I’d like to call it persistence, though, because, as much as I want my kids to be respectful of me, other kids, and authority figures, I do want them to stand up for themselves.  I don’t want them to be walked all over, and I don’t want them to just say “Ok” to whatever it is and harbor resentment and bitterness against someone else for the rest of their lives.  Ya know, like I have.


It is about balance.  It is about knowing when to push, when to pull back.  To know when to hold ‘em, and to know when to fold ‘em.


Well, this persistence played out a while back.  I didn’t see it first hand, but I have seen other examples of it.  I was at my older daughter’s hockey game, and my wife took my younger daughter to a family baby shower where her two cousins were also in attendance.  Usually once a week my in laws have my two kids and the two cousins over to spend the night for the four of them to play.  That week they didn’t get their weekend together, so after the baby shower my daughter asked my wife if her cousins could come and spend the night at our house.  My wife was totally caught off guard, tried to deflect and make up reasons to prevent it from happening more for my sake since I don’t like change, but, in the end, she didn’t have a good reason.  And my daughter was starting to step and slip down Tantrum Hill.  At every turn my wife said, “No,” my daughter would just say, “Yes!” and jump and down and say it again, and again.  And again.  Having witnessed this before, I know it just continues until someone gives.


Nevertheless, she persisted.


So I got a call as I was leaving the hockey game.  You know the kind of call, because you probably have made that call yourself in your life at least once, or were on the receiving end of such call.


“Hi, Honey!  So…how are you?  Ah huh, yeah, that’s good.  So…guess what?  We’re having guests over tonight!”


Now, I’m not opposed to guests in my house.  I’m just an introvert that likes my free time, my personal space, peace and quiet, and no changes to be made anytime ever for any reason.  So my wife asks her sister if it’s ok if her boys spend the night, and, of course, she says yes, because what parent wouldn’t jump at the chance to have a kid-free night?  I know I would if one was offered to me.  My daughter got her wish:  Her cousins came over, they played and had fun and got their usual weekend of family bonding in.  And that, actually, worked out:  since the kids were occupied it gave my wife and I time to chat and catch up.  And drink wine.


Persistence pays off.


Both of my daughters are going to be a handful, namely for me since I am not great at change or conflict resolution.  I need a new strategy since “My way or the highway!” isn’t very effective most of the time.  I need to ask myself, “Do I want my daughters to stand up for themselves?  Do I want them to, respectfully, defend their ideas and discuss solutions in the boardroom to the boss?  Or do I want them to be ‘Yes’ people that fold to the power of the position that is facing them?  Do I want them to shrink back?”  I know I want them to stand up to bullies, or other physical confrontations.  In an incredible time as now of the #MeToo movement that started late last year, the year of the Women’s March that for two years in a row had record numbers of people marching in the street, and a record number of women engaging politically running for public office, I want my girls to be women of power, too.  Not necessarily to be CEO’s, politicians, or women as the face of a movement, but women standing up and not backing down in the face of opposition.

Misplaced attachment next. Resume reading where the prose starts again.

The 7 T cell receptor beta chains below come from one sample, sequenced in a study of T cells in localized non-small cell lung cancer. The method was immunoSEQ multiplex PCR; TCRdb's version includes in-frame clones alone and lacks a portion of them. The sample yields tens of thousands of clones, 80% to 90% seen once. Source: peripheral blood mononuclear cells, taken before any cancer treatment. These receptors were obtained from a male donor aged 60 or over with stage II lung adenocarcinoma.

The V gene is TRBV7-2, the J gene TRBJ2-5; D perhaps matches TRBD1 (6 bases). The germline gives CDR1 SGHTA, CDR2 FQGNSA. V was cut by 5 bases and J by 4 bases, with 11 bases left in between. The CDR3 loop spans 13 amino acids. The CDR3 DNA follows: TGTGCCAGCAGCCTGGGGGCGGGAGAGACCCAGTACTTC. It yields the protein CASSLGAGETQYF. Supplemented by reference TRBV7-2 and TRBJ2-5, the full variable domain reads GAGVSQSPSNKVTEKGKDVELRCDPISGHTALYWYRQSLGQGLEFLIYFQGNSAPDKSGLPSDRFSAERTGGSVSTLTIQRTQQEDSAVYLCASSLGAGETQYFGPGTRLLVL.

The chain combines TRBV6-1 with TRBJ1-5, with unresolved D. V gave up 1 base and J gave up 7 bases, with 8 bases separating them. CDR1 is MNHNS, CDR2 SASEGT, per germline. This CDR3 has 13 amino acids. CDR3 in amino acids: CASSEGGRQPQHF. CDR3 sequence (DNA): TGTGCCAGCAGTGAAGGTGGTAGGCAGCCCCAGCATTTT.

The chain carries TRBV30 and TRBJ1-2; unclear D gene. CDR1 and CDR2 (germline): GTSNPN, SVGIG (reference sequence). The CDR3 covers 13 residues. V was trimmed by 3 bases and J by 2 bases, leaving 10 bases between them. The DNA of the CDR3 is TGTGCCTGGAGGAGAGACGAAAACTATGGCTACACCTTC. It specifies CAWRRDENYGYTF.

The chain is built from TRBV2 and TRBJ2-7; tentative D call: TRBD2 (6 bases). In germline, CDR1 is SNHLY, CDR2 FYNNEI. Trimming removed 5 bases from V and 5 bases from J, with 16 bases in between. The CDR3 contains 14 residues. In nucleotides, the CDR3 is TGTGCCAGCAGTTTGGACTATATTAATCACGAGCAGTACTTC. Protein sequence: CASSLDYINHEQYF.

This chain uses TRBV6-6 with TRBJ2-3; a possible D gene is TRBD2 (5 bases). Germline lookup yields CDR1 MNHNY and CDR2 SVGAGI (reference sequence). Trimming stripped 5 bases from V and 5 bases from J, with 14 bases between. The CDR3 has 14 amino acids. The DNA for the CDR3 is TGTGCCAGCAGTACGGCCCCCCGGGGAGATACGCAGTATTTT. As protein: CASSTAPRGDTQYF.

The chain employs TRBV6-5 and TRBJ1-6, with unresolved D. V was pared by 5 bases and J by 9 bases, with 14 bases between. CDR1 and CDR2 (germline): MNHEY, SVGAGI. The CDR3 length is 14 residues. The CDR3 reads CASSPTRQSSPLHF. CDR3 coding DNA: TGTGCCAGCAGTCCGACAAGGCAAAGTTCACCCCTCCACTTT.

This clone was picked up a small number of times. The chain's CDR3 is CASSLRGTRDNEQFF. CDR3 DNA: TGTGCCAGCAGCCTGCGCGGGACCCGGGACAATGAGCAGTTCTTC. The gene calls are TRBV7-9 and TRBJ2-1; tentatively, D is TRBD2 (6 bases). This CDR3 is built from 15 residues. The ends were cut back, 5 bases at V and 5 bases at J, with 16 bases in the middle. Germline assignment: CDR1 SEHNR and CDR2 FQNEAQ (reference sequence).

Part of persistence is pressing on, not giving up.  Some people should give up on their goals.  I always think of the early rounds of American Idol contestants that believe in their hearts that they are born to be stars but can’t hold a note, or they are too pitchy, dog.  Some people, though, shouldn’t give up.


Nevertheless, persist.


I also want to encourage them and to know it is ok to stand up for others.  Speaking up for the voiceless, helping those in need, and serving others are actions that Jesus preached His followers to do.  I pray they follow in His footsteps.

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The Grass Is Dead


Phiippians 4:11-12 NIV

I am not saying this because I am in need, for I have learned to be content whatever the circumstances.  I know what it is to be in need, and I know what it is to have plenty.  I have learned the secret of being content in any and every situation, whether well fed or hungry, whether living in plenty or in want.


Maybe it is part of being an adult.  Or maybe it is just part of being a human.  I have a tendency, when I go to someone’s house for the first time, to check out the stuff they have.  Also, I’m curious, in some instances nosy, about things people have.  Like, just recently we went to the house of my daughter’s friend.  The parents invited us in to chat a little, and when we first walked in, I was scoping it out:  nice T.V., sound system, nice couches with no kid blankets on them, no toys all over the floor, at least in that room of the house.  I was getting jealous.  For a minute I wanted their house.  Then we got a peek into their backyard that was neatly landscaped.  Jealousy rising.  Kitchen was nice and clean, relatively modern.  Jealousy rising.  No pool.  Jealousy subsiding.